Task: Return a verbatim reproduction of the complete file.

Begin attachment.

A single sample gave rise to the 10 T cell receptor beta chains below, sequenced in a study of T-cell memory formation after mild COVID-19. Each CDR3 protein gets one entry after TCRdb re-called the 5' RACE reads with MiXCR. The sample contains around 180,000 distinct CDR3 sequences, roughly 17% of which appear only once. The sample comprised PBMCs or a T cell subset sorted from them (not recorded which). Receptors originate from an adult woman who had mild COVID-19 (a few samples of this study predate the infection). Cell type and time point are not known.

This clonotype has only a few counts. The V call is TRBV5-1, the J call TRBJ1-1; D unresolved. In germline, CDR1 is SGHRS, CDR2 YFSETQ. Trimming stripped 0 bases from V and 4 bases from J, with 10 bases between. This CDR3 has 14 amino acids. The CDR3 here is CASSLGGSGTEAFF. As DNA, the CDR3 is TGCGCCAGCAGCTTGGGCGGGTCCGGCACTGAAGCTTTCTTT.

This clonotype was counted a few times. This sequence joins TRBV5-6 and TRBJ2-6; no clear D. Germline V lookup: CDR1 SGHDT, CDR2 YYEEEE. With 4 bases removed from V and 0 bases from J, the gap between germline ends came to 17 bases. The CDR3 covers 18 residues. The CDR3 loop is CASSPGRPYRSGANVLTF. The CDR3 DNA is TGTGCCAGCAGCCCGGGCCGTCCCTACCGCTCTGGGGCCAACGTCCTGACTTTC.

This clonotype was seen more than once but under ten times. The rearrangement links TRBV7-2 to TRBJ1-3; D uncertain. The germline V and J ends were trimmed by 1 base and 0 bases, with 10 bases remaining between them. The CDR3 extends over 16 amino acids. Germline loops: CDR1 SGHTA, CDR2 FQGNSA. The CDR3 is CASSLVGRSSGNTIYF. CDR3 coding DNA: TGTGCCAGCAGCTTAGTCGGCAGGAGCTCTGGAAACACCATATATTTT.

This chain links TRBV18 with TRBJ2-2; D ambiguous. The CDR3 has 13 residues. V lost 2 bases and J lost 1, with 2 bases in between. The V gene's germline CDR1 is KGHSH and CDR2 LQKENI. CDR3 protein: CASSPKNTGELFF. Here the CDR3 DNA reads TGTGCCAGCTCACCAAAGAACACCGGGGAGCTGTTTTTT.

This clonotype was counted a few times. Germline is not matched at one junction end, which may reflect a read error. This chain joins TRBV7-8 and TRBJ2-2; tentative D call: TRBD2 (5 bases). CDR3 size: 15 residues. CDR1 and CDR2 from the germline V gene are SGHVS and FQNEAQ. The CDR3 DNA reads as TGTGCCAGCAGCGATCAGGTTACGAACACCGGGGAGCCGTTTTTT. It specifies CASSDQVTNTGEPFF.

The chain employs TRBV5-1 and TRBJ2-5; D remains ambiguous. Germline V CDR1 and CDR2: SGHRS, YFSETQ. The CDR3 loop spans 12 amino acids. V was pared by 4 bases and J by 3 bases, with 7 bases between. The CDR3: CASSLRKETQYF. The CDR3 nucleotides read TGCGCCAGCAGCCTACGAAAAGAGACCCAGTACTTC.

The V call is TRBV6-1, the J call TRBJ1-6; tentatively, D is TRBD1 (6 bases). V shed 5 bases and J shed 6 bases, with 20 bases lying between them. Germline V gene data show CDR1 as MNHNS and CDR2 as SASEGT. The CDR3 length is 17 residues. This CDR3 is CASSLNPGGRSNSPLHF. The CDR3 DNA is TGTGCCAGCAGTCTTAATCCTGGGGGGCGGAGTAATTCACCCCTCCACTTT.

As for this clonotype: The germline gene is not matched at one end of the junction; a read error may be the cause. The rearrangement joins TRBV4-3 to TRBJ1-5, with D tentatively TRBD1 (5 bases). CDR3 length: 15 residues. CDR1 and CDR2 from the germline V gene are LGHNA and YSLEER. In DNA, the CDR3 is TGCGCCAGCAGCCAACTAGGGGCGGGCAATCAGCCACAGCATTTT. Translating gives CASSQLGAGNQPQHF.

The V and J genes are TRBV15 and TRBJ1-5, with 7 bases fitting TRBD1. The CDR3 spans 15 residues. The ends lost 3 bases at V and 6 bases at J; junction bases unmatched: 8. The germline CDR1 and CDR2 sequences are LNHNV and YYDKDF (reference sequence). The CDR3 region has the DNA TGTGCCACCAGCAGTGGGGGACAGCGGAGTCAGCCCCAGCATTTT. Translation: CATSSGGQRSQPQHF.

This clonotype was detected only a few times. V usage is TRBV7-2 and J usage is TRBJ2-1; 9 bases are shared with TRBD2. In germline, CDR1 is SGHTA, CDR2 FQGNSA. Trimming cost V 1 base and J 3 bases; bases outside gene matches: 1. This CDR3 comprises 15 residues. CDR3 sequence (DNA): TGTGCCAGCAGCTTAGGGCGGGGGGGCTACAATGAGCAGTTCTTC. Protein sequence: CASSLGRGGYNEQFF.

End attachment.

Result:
A single sample gave rise to the 10 T cell receptor beta chains below, sequenced in a study of T-cell memory formation after mild COVID-19. Each CDR3 protein gets one entry after TCRdb re-called the 5' RACE reads with MiXCR. The sample contains around 180,000 distinct CDR3 sequences, roughly 17% of which appear only once. The sample comprised PBMCs or a T cell subset sorted from them (not recorded which). Receptors originate from an adult woman who had mild COVID-19 (a few samples of this study predate the infection). Cell type and time point are not known.

This clonotype has only a few counts. The V call is TRBV5-1, the J call TRBJ1-1; D unresolved. In germline, CDR1 is SGHRS, CDR2 YFSETQ. Trimming stripped 0 bases from V and 4 bases from J, with 10 bases between. This CDR3 has 14 amino acids. The CDR3 here is CASSLGGSGTEAFF. As DNA, the CDR3 is TGCGCCAGCAGCTTGGGCGGGTCCGGCACTGAAGCTTTCTTT.

This clonotype was counted a few times. This sequence joins TRBV5-6 and TRBJ2-6; no clear D. Germline V lookup: CDR1 SGHDT, CDR2 YYEEEE. With 4 bases removed from V and 0 bases from J, the gap between germline ends came to 17 bases. The CDR3 covers 18 residues. The CDR3 loop is CASSPGRPYRSGANVLTF. The CDR3 DNA is TGTGCCAGCAGCCCGGGCCGTCCCTACCGCTCTGGGGCCAACGTCCTGACTTTC.

This clonotype was seen more than once but under ten times. The rearrangement links TRBV7-2 to TRBJ1-3; D uncertain. The germline V and J ends were trimmed by 1 base and 0 bases, with 10 bases remaining between them. The CDR3 extends over 16 amino acids. Germline loops: CDR1 SGHTA, CDR2 FQGNSA. The CDR3 is CASSLVGRSSGNTIYF. CDR3 coding DNA: TGTGCCAGCAGCTTAGTCGGCAGGAGCTCTGGAAACACCATATATTTT.

This chain links TRBV18 with TRBJ2-2; D ambiguous. The CDR3 has 13 residues. V lost 2 bases and J lost 1, with 2 bases in between. The V gene's germline CDR1 is KGHSH and CDR2 LQKENI. CDR3 protein: CASSPKNTGELFF. Here the CDR3 DNA reads TGTGCCAGCTCACCAAAGAACACCGGGGAGCTGTTTTTT.

This clonotype was counted a few times. Germline is not matched at one junction end, which may reflect a read error. This chain joins TRBV7-8 and TRBJ2-2; tentative D call: TRBD2 (5 bases). CDR3 size: 15 residues. CDR1 and CDR2 from the germline V gene are SGHVS and FQNEAQ. The CDR3 DNA reads as TGTGCCAGCAGCGATCAGGTTACGAACACCGGGGAGCCGTTTTTT. It specifies CASSDQVTNTGEPFF.

The chain employs TRBV5-1 and TRBJ2-5; D remains ambiguous. Germline V CDR1 and CDR2: SGHRS, YFSETQ. The CDR3 loop spans 12 amino acids. V was pared by 4 bases and J by 3 bases, with 7 bases between. The CDR3: CASSLRKETQYF. The CDR3 nucleotides read TGCGCCAGCAGCCTACGAAAAGAGACCCAGTACTTC.

The V call is TRBV6-1, the J call TRBJ1-6; tentatively, D is TRBD1 (6 bases). V shed 5 bases and J shed 6 bases, with 20 bases lying between them. Germline V gene data show CDR1 as MNHNS and CDR2 as SASEGT. The CDR3 length is 17 residues. This CDR3 is CASSLNPGGRSNSPLHF. The CDR3 DNA is TGTGCCAGCAGTCTTAATCCTGGGGGGCGGAGTAATTCACCCCTCCACTTT.

As for this clonotype: The germline gene is not matched at one end of the junction; a read error may be the cause. The rearrangement joins TRBV4-3 to TRBJ1-5, with D tentatively TRBD1 (5 bases). CDR3 length: 15 residues. CDR1 and CDR2 from the germline V gene are LGHNA and YSLEER. In DNA, the CDR3 is TGCGCCAGCAGCCAACTAGGGGCGGGCAATCAGCCACAGCATTTT. Translating gives CASSQLGAGNQPQHF.

The V and J genes are TRBV15 and TRBJ1-5, with 7 bases fitting TRBD1. The CDR3 spans 15 residues. The ends lost 3 bases at V and 6 bases at J; junction bases unmatched: 8. The germline CDR1 and CDR2 sequences are LNHNV and YYDKDF (reference sequence). The CDR3 region has the DNA TGTGCCACCAGCAGTGGGGGACAGCGGAGTCAGCCCCAGCATTTT. Translation: CATSSGGQRSQPQHF.

This clonotype was detected only a few times. V usage is TRBV7-2 and J usage is TRBJ2-1; 9 bases are shared with TRBD2. In germline, CDR1 is SGHTA, CDR2 FQGNSA. Trimming cost V 1 base and J 3 bases; bases outside gene matches: 1. This CDR3 comprises 15 residues. CDR3 sequence (DNA): TGTGCCAGCAGCTTAGGGCGGGGGGGCTACAATGAGCAGTTCTTC. Protein sequence: CASSLGRGGYNEQFF.